Today I reached a new plateau of professionalism. Last night I made arrangements with my friend James to meet him for lunch today, and we decided, in a slight stretch of the traditional norms of the workplace, to meet at the Chipotle located eighty blocks south of my office. No problem; we have done this before and it's fine. The worst part is dealing with all of the midtown professional drones in their pastel ties and sweater sets. But today, an hour before we were supposed to meet at 34th street, I had an epiphany. I called James, and there was no time for pleasantries.
"I have an idea that is so crazy, your brain is going to dissolve," I said. "What is located next door to Chipotle on 34th street?"
"The movie theater," he replied. I knew he would know.
"And what movie opens up today in wide release?"
"War of the Worlds."
"Yes. And that's all I'm going to say," I said. I was anxious to get off the phone, afraid to get my hopes up, afraid this impossible dream might somehow come true. "Two words for you: 1:15 and 1:45. But that's all I'm saying."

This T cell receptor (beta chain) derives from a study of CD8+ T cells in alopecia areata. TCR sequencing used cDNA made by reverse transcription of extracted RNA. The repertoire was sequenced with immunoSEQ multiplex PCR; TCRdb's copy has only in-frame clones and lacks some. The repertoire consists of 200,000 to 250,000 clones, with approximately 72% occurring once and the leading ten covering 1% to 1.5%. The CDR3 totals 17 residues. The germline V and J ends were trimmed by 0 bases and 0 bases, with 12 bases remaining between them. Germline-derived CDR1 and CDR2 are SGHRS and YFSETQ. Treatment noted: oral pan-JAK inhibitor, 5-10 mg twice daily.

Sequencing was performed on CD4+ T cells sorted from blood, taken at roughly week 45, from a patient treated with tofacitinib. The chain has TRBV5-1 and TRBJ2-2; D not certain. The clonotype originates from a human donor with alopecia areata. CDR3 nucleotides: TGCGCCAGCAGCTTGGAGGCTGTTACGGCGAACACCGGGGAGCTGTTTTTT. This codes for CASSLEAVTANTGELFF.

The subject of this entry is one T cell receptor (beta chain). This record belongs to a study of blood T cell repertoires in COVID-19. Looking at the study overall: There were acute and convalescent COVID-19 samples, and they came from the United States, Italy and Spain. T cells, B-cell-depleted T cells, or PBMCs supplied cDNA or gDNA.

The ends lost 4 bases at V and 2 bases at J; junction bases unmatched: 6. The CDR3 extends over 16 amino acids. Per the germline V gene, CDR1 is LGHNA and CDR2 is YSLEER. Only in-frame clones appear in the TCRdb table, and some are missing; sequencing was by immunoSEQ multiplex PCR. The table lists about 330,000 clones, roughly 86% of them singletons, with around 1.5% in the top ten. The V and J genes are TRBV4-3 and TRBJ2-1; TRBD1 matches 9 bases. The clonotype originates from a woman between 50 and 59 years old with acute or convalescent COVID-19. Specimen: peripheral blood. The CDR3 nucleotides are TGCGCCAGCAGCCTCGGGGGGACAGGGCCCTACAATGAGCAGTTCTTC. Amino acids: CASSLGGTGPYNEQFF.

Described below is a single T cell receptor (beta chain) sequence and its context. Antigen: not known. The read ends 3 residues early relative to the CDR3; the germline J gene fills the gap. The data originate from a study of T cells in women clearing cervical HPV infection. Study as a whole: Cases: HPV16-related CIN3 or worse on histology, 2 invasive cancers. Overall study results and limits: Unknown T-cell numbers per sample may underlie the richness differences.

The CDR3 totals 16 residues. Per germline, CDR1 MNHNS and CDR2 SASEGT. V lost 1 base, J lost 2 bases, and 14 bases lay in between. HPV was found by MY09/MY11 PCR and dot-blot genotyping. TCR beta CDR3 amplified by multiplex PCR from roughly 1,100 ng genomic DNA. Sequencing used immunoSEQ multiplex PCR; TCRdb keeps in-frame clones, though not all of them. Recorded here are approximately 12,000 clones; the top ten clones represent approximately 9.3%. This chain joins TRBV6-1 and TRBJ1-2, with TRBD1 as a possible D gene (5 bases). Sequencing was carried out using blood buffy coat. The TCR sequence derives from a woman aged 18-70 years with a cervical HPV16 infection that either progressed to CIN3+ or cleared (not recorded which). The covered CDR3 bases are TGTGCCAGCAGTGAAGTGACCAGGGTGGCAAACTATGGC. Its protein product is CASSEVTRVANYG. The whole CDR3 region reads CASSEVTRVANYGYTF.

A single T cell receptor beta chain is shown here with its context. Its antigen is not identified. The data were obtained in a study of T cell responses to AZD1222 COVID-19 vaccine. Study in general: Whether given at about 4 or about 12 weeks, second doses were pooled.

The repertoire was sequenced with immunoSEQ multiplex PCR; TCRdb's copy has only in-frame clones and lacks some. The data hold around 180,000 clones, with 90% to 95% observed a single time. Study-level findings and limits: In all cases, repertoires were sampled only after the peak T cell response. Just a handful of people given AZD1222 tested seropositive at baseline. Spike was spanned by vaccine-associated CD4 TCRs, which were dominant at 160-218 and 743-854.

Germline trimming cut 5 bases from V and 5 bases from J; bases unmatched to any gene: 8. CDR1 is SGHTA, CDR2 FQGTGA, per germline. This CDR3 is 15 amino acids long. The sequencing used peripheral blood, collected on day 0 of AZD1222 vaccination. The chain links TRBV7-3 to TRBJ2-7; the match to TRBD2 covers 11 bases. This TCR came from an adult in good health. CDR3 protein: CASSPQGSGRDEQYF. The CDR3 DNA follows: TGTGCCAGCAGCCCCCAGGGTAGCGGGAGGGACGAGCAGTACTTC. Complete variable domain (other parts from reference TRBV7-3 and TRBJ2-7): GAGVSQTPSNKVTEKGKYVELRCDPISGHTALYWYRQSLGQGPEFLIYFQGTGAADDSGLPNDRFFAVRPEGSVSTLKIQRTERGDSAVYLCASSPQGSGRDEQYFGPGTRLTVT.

Well, today, Wednesday, at 1:10 pm, you would have found me in a darkened movie theater waiting for the movie to start (we enjoyed a string of previews all having to do, oddly enough, with island mishaps. Moral of the story: don't go anyplace new). It was an extremely odd assortment of people sharing in our midday moviegoing experience, a typical Manhattan cross-section. Old people, teens, ratty people, smartly dressed people who seemed like heads of households. "What's with these people?" I thought contemptuously. "Don't you have jobs? Shouldn't you be working?" Perhaps they were illiterate. I don't know.
I was back at my desk by 4 pm. No harm, no foul. The movie was great, and a major component of my enjoyment came from the illicit pleasure of playing hooky. It didn't feel like I was skipping my job; it felt like I was skipping algebra class. I had even tried to make a hall pass before I left - I wrote a note of explanation to my boss and left it on her chair (she happened to be out of the office, too). I showed the note to a colleague. "Why are you even writing this? What do you want me to do, initial it? Just go. Have fun."
So I did. I shed the usual business-casual shackles and submerged myself in the idyll of a summer afternoon, like back in the days when the only elements of happiness were a driver's license and a warm day and the confidence and bluster to walk away from whatever you let confine you.